Drop in Japanese Calligraphy Workshops All Afternoon. June 24th in Asakusa!

wp1Workshop Instructor: Keigetsu Watanabe
Keigetsu began practicing Japanese calligraphy in her childhood. She has been certified as a Japanese calligraphy master since 2005

Step by step instructions will guide you to write a Kanji (Japanese character). You can pick a Kanji from the samples, or you can simply enjoy the brush strokes on a piece of washi-paper and make a calligraphy fan to take home! You will get to use real Japanese brushes and professional materials. What a great chance to have a professional calligrapher show you real Japanese culture and art.

It’s only 500 yen for a 30 min work shop or it’s free to watch. Get the most wp2out of your day in Asakusa and stop by: BUNKA HOSTEL TOKYO 1-13-5, Asakusa, Taito-ku, Tokyo 111-0032 2-3 min walk from Sensouji Temple

Click on the map for google maps

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For more information contact the Japaneki team: at japaneki.team@gmail.com or visitcropped-logostore.jpg our website at http://japaneki.com/

This event is sponsored by: Japaneki 合同会社facebook

Japanese charcoal products will soon be available in our store

Binchō-tan (Japanese: 備長炭), also called white charcoal or binchō-zumi, is a traditional charcoal of Japan. It dates to the Edo period, when during the Genroku era, a craftsman named Bichū-ya Chōzaemon (備中屋 長左衛門) began to produce it in Tanabe, Wakayama. The raw material is oak, specifically ubame oak (Quercus phillyraeoides), now the official tree of Wakayama Prefecture. Wakayama continues to be a major producer of high-quality charcoal, with the town of Minabe, Wakayama producing more binchō-tan than any other town in Japan. Binchōtan is a type of lump charcoal or hardwood charcoal.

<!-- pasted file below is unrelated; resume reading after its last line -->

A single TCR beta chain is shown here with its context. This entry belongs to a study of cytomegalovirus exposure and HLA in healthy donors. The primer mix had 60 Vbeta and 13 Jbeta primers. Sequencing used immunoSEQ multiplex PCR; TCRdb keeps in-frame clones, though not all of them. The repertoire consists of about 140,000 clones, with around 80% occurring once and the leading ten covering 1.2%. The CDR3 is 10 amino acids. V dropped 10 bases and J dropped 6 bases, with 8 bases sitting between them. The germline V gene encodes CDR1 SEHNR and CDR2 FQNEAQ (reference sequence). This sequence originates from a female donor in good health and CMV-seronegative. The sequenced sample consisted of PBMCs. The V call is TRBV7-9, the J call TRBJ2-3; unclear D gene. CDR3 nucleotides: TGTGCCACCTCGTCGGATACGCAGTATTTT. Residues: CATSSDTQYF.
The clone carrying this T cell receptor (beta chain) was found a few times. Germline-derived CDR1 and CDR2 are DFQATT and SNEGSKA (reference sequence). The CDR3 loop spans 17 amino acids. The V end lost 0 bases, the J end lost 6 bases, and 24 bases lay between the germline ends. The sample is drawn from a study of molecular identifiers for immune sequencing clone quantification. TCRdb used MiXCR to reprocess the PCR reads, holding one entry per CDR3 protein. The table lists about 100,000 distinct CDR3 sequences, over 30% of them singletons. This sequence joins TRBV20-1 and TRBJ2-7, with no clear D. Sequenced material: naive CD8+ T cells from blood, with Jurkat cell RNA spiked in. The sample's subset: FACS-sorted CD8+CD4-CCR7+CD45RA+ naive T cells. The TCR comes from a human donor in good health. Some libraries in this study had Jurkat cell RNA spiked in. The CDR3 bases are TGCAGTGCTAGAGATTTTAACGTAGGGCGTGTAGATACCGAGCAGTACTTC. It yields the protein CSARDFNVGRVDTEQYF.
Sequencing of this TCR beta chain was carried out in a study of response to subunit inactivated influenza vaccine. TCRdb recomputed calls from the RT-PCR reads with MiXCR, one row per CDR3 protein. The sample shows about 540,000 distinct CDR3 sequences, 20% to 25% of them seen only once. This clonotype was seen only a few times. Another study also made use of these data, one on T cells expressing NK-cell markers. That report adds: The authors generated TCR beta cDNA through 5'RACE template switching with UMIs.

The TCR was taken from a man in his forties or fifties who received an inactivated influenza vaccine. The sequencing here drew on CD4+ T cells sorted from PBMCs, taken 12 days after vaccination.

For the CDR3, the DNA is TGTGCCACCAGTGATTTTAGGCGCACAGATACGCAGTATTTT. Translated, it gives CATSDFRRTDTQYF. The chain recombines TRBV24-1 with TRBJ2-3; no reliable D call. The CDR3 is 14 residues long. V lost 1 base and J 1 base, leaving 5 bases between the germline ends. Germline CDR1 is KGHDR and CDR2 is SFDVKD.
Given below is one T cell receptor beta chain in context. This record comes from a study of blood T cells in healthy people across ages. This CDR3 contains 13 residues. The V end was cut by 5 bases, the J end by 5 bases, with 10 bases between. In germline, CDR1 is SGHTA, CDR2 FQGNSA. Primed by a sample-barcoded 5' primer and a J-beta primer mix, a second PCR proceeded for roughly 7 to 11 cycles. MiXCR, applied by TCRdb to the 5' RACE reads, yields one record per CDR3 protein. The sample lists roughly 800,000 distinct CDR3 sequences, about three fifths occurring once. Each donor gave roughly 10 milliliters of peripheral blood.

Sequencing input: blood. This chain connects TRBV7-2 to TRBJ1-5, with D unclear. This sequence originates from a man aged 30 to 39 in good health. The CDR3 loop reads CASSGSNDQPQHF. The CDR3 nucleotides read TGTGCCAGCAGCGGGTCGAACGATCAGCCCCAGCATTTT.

Charcoal in general has been a cleansing and medicinal substance for thousands of years. The use of activated charcoal has long been used in the medical field to treat poisoning by drugs, dangerous chemicals and snakes. This is because its alkalinity helps in neutralizing the acids found in poisons. Currently, most people have taken the use of activated charcoal into their homes. While some use it as detox cleansers, others use it as teeth whiteners and for skin treatments.

I am amazed at just how many different Charcoal products are available in Japan. Lets start with the soap. During my first year in Japan, it did not take me long to discover charcoal soap. I tried it on a whim but became rather happy with the silky lather and the light clean scent. No harsh perfume smells or itchy skin. I have found it in bar form and liquid soap.

When it comes to barbecuing, it took me a little getting used to. It takes a lot of heat, like a blow torch, to get it started and after it burns down it lasts for up to 4 to 6 hours. I would not use anything else for a real BBQ.

I am really into the liquid air fresheners. They have a light scent and they last for months. They absorb the worst bathroom odors in no time.


I haven’t tried tooth paste but I may give it a go. Please check out this article by


A bit more on Japanese and other strange charcoal products.